I found this method on YouTube and thought it was great for a hands on proof! I practiced it myself and took pictures of the process. It was great to prove a theorem with it being so hands on because you really think about what it is you are doing and the results are obvious to see.

The Pythagorean Theorem states, for a right triangle with legs

The activity goes as follows:

Step 1: Begin with a square piece of paper.

Step 2: Fold it in half once and then once again to have a smaller square. Then fold it again to create a triangle.

The Pythagorean Theorem states, for a right triangle with legs

*a*and*b*and hypotenuse*c, a^2 + b^2 = c^2.*The activity goes as follows:

Step 1: Begin with a square piece of paper.

Step 2: Fold it in half once and then once again to have a smaller square. Then fold it again to create a triangle.

To conclude, for square c^2 we had to fold back four of the right triangles that were created congruently. When we created our squares of area a^2 and b^2 we, too, had to fold back four of the same congruent triangles. Therefore, we can conclude that a^2+b^2=c^2 and proving the Pythagorean Theorem using origami.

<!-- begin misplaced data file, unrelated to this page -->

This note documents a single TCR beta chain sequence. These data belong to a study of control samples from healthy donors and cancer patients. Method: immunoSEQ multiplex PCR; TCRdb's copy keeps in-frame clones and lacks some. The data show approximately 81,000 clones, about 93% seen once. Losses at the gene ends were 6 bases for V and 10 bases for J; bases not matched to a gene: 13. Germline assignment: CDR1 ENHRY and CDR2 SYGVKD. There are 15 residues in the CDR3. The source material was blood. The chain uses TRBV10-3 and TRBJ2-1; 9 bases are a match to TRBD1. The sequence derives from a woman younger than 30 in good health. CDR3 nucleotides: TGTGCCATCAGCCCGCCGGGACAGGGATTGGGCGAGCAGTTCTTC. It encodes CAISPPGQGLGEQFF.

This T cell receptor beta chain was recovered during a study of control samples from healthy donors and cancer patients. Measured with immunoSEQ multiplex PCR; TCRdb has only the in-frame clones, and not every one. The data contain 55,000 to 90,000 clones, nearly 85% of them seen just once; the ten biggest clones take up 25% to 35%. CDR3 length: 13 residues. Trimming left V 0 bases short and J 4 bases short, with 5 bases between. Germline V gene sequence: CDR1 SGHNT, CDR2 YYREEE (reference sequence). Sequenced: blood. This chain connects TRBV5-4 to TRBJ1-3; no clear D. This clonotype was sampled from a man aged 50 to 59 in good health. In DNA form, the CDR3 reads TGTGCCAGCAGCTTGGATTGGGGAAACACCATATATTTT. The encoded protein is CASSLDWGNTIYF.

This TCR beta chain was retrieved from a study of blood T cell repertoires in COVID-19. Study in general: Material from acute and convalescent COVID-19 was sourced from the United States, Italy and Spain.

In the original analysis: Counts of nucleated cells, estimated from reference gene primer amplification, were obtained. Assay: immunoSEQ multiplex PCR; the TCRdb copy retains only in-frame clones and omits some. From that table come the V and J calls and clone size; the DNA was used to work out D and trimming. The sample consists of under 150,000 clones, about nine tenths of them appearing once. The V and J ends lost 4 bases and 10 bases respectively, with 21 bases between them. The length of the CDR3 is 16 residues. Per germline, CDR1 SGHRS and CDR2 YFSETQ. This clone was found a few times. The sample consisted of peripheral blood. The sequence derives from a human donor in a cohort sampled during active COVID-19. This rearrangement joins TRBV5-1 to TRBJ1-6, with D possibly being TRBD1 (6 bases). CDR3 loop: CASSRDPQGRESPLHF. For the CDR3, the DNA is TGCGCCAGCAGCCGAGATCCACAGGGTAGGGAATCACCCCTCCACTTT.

In reference to her question at the end, "how do you know the hypotenuse "square" is mathematically a square?" We began working with a square piece of paper and to create the square with each side as the hypotenuse. Then, we had to fold the same amount of paper on each side, which resulted in the same length sides. Thus, we can conclude that the hypotenuse "square" is mathematically a square.

I was confused at first while attempting this activity, but I found it very useful and once I was able to get the folding down correct I received accurate results that made sense. I believe that this is a great way to have students see how the Pythagorean Theorem works without even realizing that it was a proof.

In reference to her question at the end, "how do you know the hypotenuse "square" is mathematically a square?" We began working with a square piece of paper and to create the square with each side as the hypotenuse. Then, we had to fold the same amount of paper on each side, which resulted in the same length sides. Thus, we can conclude that the hypotenuse "square" is mathematically a square.

I was confused at first while attempting this activity, but I found it very useful and once I was able to get the folding down correct I received accurate results that made sense. I believe that this is a great way to have students see how the Pythagorean Theorem works without even realizing that it was a proof.